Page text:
What are Zones of Theoretical Visibility Assessments?
Zones of Theoretical Visibility Assessments (ZTVs) are a process of collecting elevation data and mapping it onto digital software in order to determine the theoretical visibility of a planned development object. ZTVs, also referred to as Zones of Visual Influence (ZVI), are used to create 3D models of a landscape, which allows for the definitive analysis of visual impacts by development in all directions.
Rbmp employs the most advanced ZTVs available in the form of integrated OS Terrain 5 DTM (Digital Terrain Model) and LiDAR (Light Detection and Ranging) scans to determine theoretical visibility of any location. To assess the value of landforms, surveyors utilise OS Terrain 5 DTM to construct a bare-earth model based on detailed elevation data in which specific blocks may represent houses, trees, and other landscape features.
Augmented by LiDAR datasets, these surface models can develop into high-resolution 3D elevation maps where even minute geographical features as small as 25cm across can be visualised and assessed. With composite datasets of terrain mapping technology at their disposal, ZTV specialists can produce colour-coded areas of visibility and non-visibility to be reviewed in a thorough and accurate visibility impact assessment.
Why Use ZTVs?
Zones of Theoretical Visibility Assessments play a major role in accurate Landscape and Visual Impact Assessments and create objective, quantifiable evidence of the visibility of an object based on scientific elevation analysis. Without ZTVs, it would be very difficult to have an understanding of how elevations play a role in views and to what extent development will affect surrounding visibility. With the geographic data provided by ZTVs, it’s possible to create a 3D map of the landscape and match specific vantage points with theoretical data that includes development objects.
ZTVs are ideal in various terrains from open spaces where visual obstructions are limited and visibility elements are clearly defined to urban and rural settings where accurate composite data represents landscape obstructions such as vegetation and buildings. ZTVs are also useful in contributing to LVIAs for the purpose of devising conclusive testimonies based on a combination of geographic, man-made, and other visibility factors.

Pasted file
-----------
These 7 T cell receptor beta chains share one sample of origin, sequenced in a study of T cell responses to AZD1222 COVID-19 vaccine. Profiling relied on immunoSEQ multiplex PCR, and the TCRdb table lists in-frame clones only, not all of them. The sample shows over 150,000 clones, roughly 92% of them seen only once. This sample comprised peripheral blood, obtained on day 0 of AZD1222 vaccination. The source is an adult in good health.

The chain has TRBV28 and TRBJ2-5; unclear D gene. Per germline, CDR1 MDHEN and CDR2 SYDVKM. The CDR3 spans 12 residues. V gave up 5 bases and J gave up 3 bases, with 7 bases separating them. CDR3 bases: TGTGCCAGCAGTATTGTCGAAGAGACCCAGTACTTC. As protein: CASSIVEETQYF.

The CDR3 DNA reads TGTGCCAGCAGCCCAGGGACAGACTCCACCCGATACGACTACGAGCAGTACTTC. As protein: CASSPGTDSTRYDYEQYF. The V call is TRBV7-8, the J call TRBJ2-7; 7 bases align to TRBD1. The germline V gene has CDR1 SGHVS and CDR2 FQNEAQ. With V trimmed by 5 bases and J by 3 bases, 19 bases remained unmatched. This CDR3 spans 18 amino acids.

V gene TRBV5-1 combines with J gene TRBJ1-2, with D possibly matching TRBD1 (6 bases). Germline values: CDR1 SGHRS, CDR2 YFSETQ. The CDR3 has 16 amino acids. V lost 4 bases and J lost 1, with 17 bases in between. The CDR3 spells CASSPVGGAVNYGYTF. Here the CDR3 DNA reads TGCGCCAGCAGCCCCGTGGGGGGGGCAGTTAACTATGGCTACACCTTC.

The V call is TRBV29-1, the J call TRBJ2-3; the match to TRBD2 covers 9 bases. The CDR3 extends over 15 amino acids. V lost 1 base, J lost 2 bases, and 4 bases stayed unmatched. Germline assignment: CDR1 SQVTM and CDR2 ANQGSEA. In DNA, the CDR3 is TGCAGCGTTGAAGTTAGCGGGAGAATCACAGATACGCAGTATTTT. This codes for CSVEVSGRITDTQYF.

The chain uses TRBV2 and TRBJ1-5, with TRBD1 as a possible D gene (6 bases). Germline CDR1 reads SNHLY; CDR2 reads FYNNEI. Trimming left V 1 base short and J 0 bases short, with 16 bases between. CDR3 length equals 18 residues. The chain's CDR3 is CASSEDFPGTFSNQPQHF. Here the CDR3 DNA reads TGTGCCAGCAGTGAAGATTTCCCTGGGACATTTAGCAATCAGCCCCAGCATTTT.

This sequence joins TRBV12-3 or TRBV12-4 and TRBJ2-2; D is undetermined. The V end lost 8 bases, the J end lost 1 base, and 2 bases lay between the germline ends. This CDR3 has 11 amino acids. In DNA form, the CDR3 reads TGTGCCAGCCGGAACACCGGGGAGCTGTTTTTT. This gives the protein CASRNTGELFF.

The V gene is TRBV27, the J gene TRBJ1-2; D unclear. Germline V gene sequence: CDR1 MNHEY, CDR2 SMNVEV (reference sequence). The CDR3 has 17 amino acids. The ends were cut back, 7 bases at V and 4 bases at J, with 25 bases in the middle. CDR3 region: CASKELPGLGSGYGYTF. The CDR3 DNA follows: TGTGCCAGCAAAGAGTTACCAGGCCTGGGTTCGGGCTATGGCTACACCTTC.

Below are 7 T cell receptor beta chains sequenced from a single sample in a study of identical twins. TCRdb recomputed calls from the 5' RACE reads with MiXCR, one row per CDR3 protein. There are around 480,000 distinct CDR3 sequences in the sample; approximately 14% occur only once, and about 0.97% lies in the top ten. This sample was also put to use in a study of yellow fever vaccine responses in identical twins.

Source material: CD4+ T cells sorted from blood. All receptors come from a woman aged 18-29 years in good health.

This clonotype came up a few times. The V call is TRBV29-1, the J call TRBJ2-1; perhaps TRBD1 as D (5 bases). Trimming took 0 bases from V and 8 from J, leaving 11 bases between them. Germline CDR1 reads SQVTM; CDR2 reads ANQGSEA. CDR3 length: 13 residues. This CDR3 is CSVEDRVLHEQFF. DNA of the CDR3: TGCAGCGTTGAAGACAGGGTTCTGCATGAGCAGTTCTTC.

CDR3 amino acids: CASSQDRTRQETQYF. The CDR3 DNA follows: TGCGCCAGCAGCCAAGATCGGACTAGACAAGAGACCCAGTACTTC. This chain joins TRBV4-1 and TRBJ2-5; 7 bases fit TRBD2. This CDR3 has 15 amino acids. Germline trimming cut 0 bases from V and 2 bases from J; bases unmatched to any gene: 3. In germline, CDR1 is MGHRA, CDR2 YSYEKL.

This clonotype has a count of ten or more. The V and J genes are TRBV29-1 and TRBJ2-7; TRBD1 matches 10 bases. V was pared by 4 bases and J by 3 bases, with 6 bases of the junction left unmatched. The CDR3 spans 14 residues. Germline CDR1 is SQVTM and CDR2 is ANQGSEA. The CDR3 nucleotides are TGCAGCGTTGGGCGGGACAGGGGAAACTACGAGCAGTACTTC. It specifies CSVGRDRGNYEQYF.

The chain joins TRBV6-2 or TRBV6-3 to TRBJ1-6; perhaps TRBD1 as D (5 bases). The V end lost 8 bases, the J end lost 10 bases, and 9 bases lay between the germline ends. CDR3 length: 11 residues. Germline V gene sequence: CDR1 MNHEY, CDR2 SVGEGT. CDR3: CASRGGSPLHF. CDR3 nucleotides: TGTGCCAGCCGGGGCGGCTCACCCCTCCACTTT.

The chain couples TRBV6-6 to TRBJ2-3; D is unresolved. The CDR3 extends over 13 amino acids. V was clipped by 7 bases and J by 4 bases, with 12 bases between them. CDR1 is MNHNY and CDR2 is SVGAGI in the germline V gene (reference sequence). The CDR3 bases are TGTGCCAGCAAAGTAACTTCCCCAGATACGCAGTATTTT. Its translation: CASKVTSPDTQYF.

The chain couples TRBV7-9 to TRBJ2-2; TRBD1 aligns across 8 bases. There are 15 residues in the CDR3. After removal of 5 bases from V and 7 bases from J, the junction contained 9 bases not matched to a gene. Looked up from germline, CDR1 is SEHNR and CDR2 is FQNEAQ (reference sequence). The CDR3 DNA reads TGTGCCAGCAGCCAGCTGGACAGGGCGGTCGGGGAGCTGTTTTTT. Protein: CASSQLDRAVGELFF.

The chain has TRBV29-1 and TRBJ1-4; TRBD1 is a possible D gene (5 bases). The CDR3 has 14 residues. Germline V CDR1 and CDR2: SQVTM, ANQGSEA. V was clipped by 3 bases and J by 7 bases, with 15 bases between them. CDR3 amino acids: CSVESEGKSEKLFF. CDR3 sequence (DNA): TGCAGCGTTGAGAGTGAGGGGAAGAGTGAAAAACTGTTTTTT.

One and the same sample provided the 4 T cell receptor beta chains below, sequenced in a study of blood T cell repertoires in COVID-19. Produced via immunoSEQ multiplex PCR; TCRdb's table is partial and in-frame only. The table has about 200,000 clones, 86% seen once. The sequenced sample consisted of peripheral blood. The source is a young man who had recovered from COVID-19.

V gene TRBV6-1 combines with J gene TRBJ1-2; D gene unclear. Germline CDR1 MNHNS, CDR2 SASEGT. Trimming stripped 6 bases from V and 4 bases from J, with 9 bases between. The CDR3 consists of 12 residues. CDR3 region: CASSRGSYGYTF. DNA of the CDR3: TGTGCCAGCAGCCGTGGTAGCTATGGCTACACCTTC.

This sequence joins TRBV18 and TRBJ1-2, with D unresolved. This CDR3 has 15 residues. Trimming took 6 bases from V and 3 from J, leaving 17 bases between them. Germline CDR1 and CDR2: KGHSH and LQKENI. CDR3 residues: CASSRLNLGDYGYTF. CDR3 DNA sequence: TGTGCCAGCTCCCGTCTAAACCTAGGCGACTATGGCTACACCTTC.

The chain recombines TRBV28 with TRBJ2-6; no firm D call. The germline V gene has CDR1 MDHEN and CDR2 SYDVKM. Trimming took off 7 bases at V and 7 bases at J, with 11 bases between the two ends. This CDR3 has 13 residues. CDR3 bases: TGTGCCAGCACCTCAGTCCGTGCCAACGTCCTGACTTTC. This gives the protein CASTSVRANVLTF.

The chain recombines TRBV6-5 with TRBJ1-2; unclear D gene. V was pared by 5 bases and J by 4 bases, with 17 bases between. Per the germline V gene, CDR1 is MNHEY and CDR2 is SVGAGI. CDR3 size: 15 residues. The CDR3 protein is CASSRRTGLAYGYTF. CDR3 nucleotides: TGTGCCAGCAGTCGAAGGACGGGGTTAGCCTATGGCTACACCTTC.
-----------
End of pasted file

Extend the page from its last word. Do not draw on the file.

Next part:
Zones of Theoretical Visibility Assessments involve digital elevation mapping in-field, where comprehensive data on the terrain’s current status is collected and transferred to 3D mapping software. Within the software, design elements of future development are replicated and mapped against the geographically-accurate terrain, producing unique areas of visibility and non-visibility on which a map can be based.
Using LiDAR composite data, this process can also account for buildings and man-made objects as well as vegetation and other obstructive factors not included in the development design. Visibility maps created with the help of ZVTs are instrumental to site surveys and LVIAs, as they highlight specific locations and vantages where visibility can occur and helps refer to those positions for further review in the assessment process.
What are the Benefits of Using Zones of Theoretical Visibility Assessments?
Zones of Theoretical Visibility Assessments provide accurate geographical representation of the development site and surrounding areas where visibility may be affected. With the data collected by ZTVs, it is possible to present a clear line-of-sight between every coordinate contained within the visibility map.
ZTVs are particularly useful in the case of wide areas where man-made obstructions (such as buildings) and natural vegetation are limited, and the biggest factors of visibility are geographical features and the curvature of the earth. However, through the use of integrated mapping technologies like OS Terrain 5 DTM and LiDAR, ZTVs can produce inclusive data of man-made and natural visibility obstructions as well as additional data collected by GIS and other methods which are entered into the terrain models. These comprehensive models are typically the basis of complete Landscape and Visual Impact Assessments, and allow developers to modify future designs and implement visual impact mitigation wherever necessary.
Are there Any Limitations?
ZTVs are typically part of a comprehensive visual assessment project, and have certain limitations when conducted on their own. Because ZTVs measure geographic elevation, other objects which may affect visibility, such as buildings, trees, and various boundaries unique to the location will need to be studied with the help of other methodologies and accounted for within the 3D mapping parameters. Other factors such as scale, distance visibility, atmospheric conditions, and seasonal variations may also not be included in the assessment.
Without conclusive data on actual visibility that accounts for obstructions, ZTVs are sometimes left to estimations of visual barriers, which detracts from the data’s objectivity and may not accurately represent the actual visibility of a location. For these reasons, ZTVs are a useful tool in achieving a comprehensive visual assessment and work best when augmented by various other technologies and research.
Why Choose rbmp?
Rbmp utilises the latest and most advanced methodologies to deliver accurate Zone of Theoretical Visibility Assessments on behalf of clients across a wide-variety of industries with project goals in residential developments, commercial developments, renewable energy, oil and gas, transportation, and more. Whether you require a standalone ZTV assessment in areas of limited visual obstruction or a complete Landscape and Visual Impact Assessment in a rural or urban setting, rbmp offers competitive pricing while adhering to the highest standards of research and data collection in the industry.